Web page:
J. C. Penney's (JCP) stock price recently plummeted by 11% after its CEO, Johnson, said that tough financial conditions would continue throughout the full year. It is tough to regain customers in an economic environment where competitors are doing their best to attract traffic. JCP's management is trying its best to turn around the retailer's situation, but we are still bearish about the company's prospects, given the challenges it is set to face in future.
Below are the reasons why we are not bullish on JCP, despite the 30% YTD share price decline:
- Last quarter saw another earnings miss, with a 22% decline in revenues. Margins have also declined.
- Same store sales and traffic were also down for 2Q2012.
- Cost cutting is not a long-term solution to the company's troubles, as analysts expect revenues to decline by 18% and 12% YoY in the next two quarters. These revenues include the all-important back to school shopping season for retailers.
- Back to school promotions like free haircuts for kids failed to impress customers, partially because the company might have been trying to target additional younger customers, as compared to older and more loyal customers.
- The "new shops within stores" transformation had initially showed some positive results, but an assessment just now will be premature because the strategy is still in the process of completion. Only 12 such 'shops within stores' had been opened as of September 1. Despite the reported 20% higher sales at these new 'shops within stores' (mainly denim), CEO Ron Johnson conceded that the "the last two weeks have been much tougher than we planned". The company wants to complete 100 specialty boutiques by 2015, which will not be realized any time soon; there is still uncertainty as to whether the appearance of these stores can induce enough customers to spend.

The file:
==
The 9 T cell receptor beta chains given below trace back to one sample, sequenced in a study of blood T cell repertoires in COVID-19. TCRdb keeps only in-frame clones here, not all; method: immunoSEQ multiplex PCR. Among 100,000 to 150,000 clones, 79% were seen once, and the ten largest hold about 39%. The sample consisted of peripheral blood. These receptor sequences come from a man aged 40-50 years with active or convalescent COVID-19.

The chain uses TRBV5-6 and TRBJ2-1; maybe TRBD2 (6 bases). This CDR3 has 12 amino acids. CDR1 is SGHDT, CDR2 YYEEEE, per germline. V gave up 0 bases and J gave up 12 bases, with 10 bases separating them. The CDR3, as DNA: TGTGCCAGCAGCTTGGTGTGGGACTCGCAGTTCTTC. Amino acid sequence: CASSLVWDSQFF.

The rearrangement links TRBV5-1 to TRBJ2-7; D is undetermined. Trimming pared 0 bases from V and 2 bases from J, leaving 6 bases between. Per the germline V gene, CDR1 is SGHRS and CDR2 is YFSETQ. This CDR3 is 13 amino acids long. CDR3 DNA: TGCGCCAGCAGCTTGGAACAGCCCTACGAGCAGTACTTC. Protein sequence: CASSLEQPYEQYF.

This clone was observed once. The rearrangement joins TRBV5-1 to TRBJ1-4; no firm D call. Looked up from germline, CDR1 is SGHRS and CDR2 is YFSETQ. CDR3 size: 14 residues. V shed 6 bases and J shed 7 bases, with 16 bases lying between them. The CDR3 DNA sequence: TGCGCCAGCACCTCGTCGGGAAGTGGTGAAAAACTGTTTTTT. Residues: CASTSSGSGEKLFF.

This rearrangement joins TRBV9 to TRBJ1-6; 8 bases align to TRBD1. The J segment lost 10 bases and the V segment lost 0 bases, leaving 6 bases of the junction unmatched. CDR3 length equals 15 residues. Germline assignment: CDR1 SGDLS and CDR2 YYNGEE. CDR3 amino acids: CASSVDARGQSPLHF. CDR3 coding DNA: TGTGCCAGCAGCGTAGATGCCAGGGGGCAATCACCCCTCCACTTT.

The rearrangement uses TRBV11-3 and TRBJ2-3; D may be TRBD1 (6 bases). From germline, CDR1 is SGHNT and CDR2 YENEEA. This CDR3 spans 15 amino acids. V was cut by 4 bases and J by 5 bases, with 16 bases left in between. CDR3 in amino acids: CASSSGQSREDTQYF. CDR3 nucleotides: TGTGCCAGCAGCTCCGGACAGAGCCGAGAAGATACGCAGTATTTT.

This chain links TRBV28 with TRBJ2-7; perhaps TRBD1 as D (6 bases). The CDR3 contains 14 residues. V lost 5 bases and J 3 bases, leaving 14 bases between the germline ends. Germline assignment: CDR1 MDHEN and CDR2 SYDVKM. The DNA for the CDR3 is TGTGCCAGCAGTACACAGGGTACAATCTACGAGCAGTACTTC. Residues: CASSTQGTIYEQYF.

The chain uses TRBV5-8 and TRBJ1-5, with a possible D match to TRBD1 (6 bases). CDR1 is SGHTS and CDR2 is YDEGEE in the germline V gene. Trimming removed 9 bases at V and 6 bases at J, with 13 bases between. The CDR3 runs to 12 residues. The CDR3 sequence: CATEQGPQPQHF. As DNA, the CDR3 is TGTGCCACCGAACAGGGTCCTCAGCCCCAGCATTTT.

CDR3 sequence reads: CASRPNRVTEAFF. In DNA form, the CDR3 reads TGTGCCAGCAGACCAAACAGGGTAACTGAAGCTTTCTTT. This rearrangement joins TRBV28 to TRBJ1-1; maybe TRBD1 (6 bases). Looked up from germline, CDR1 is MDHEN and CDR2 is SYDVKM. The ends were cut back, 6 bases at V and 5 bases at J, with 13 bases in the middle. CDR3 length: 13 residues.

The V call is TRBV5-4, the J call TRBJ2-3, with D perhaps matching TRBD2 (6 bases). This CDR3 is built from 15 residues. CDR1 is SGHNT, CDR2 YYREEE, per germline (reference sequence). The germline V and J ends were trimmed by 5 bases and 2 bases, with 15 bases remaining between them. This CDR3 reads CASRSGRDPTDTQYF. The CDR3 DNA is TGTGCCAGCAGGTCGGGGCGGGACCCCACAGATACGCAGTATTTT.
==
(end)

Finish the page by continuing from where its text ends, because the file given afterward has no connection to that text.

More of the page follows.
- The replacement of checkouts with mobile and self checkouts will also be wound up by 2014.
- The transformation could cost JCP $4-$5 billion. The cash flows needed to support this expenditure will continue to face pressure because of the company's weak financial performance in the short-run. The operating cash flow (trailing twelve months) is a low $39 million, and the total debt-to-equity ratio is 85%; the interest coverage ratio is 3.5 times.
- Since our first article on JCP, the short ratio has increased from 4.4 to 5.8 days.
- Competitors like Nordstrom (JWN), Macy's (M) and Gap (GPS) have been quick to benefit from JCP letting down its customers. Target (TGT) and Wal-Mart (WMT) are strong home goods competitors.
The present uncertainty regarding the success of the turnaround strategy does not warrant an EV/EBITDA multiple that is more than those of the company's peers. JCP has an EV/EBITDA multiple of 22.5x, as compared to M's 6x, TGT's 8x and GPS's 8x. The 10% increase in the stock price in the last three months is not supported by the deteriorating fundamentals. This makes investing in JCP risky.
The company is in for a lot of short-term challenges before its turnaround strategies start bearing fruit by roughly 2014, if they bear fruit at all that is. These challenges include low traffic, inventory buildups, financing the turnaround measures, and customers taking time to accept everyday low pricing in place of the coupons that were previously the main attraction. In the meanwhile, there is no shortage of choices for estranged JCP customers when it comes to retailers carrying apparel and home furnishings, among other items.